Second stage of the fort

To reach to the last stage, we had to cross the narrow and steep steps. From the photos, it looks scary and dangerous but in reality, it turned to be an easy climb. The steps were wide enough and chances of slipping was less though we were cautious at certain places which was wet. If it is raining, it is risky to climb this stage.

Final stage of the fort

The steep steps

This is how it looks from the top of the steps.

Steep steps

A little bit of climb and after crossing the two storied gateway, we were at the top of the fort. A pond and a conical bastion was seen. The kids took us through a very narrow hole leading to the outer wall of the fort. It provided nice view of the surrounding area. If not for kids, we could not have found this narrow hole.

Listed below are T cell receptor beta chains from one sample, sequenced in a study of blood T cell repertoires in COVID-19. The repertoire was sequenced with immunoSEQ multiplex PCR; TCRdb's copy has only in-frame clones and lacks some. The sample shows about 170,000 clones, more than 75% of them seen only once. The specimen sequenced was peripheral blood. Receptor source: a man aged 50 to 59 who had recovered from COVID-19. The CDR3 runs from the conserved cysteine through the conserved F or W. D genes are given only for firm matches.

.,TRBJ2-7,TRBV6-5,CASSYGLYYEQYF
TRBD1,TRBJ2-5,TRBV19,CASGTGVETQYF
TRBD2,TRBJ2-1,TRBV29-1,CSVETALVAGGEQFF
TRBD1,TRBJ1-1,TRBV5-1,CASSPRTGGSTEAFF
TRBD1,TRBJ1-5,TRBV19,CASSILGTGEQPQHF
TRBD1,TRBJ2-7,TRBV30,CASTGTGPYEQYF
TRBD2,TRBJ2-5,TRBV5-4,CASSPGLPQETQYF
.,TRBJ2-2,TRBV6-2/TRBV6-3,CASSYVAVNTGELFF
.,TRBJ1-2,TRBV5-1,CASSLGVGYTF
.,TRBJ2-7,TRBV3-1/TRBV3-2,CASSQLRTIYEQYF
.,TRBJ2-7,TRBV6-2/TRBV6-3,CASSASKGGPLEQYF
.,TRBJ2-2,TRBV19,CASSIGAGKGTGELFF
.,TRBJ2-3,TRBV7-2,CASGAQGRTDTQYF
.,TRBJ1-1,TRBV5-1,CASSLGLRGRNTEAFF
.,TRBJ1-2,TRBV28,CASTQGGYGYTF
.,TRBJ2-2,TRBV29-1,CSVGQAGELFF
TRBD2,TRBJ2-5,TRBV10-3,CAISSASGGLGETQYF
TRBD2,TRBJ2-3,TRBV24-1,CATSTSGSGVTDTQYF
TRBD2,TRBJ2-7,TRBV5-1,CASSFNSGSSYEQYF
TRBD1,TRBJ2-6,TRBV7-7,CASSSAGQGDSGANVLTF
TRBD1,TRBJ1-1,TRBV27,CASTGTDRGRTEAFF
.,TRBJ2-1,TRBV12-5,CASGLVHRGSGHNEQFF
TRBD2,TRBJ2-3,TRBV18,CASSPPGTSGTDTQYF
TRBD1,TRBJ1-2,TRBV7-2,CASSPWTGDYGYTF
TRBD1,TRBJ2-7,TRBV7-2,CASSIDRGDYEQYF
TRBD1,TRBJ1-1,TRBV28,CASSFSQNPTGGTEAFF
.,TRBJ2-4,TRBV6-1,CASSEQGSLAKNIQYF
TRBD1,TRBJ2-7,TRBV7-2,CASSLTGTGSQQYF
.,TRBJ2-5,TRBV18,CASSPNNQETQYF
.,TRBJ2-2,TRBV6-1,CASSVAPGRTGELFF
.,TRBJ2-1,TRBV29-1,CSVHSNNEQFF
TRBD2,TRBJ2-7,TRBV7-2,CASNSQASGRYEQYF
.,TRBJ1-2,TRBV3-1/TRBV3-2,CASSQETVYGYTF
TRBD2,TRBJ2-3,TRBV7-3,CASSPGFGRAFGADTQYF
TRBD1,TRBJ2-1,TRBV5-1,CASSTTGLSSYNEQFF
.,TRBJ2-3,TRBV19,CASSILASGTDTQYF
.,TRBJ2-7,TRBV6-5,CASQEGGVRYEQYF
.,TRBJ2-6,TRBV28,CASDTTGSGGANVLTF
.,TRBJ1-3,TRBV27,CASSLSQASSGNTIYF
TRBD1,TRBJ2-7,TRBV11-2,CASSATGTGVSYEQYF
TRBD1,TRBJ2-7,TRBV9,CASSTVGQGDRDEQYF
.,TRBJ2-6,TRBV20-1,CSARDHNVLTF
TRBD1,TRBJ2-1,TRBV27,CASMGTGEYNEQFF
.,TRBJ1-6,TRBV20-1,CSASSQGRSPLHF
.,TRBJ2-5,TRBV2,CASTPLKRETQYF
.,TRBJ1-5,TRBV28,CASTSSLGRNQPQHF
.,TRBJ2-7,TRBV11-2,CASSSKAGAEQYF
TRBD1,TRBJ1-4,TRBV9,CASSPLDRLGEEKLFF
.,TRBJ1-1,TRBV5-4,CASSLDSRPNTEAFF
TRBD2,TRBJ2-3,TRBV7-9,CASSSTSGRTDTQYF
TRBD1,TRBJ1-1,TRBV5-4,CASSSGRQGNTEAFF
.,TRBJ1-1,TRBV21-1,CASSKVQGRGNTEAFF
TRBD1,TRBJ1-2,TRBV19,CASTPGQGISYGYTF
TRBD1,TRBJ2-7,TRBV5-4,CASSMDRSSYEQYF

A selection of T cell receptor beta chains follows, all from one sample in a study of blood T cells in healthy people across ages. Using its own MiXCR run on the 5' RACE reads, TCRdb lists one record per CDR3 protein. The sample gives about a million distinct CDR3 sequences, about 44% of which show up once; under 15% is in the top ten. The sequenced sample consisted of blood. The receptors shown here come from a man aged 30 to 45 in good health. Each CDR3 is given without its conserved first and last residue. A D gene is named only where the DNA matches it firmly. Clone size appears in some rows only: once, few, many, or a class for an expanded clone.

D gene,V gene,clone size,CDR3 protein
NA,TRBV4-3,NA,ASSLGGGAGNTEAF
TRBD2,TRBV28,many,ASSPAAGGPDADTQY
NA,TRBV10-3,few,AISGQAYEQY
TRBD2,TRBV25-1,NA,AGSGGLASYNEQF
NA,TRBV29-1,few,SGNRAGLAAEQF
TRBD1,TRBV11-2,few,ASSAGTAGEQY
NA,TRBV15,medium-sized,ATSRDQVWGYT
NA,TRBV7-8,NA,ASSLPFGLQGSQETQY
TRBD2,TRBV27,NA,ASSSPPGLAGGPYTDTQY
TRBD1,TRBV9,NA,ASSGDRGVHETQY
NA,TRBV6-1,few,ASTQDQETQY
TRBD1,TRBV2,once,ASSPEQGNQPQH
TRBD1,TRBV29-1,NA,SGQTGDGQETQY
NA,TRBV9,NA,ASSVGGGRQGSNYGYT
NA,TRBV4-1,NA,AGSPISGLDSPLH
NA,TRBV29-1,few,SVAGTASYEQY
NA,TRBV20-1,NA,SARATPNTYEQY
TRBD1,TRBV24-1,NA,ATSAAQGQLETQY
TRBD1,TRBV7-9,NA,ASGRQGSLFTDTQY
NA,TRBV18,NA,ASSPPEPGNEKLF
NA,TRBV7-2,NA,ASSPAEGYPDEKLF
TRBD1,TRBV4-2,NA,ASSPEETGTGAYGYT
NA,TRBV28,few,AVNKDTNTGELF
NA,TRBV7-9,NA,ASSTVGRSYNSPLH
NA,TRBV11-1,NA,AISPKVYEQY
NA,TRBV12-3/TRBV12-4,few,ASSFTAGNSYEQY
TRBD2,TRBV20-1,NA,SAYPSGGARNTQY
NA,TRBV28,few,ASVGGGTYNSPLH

Two storey gateway

The fort spans across the two hillocks and said to have a perimeter of about 4.5 km. The other hillock had very few structures but looked formidable. Kids mentioned that the climb to the other hill was very difficult due to lack of steps and the rains had made the path very slippery. 

Fort walls

After spending good amount of time at the top of the fort, it was time to get down. The cloud cover had increased and some of the nearby areas were already receiving rains. 

At the top

Ratnagiri fort is one of the most formidable fort in the area. It is a pity that ASI has not taken any steps to maintain it apart from putting a board which itself is in a bad state!! Villagers though proud of the fort do not put importance to the maintenance. 

Responsibility as understood by ASI

Sunday, October 08, 2017

Chamarel seven colored earth, Mauritius

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On the south of Mauritius there exists a small place with sand dunes comprising of seven colors. It is quite a strange phenomenon that has survived ages in spite of tropical rains hitting Mauritius every year.

Seven coloured earth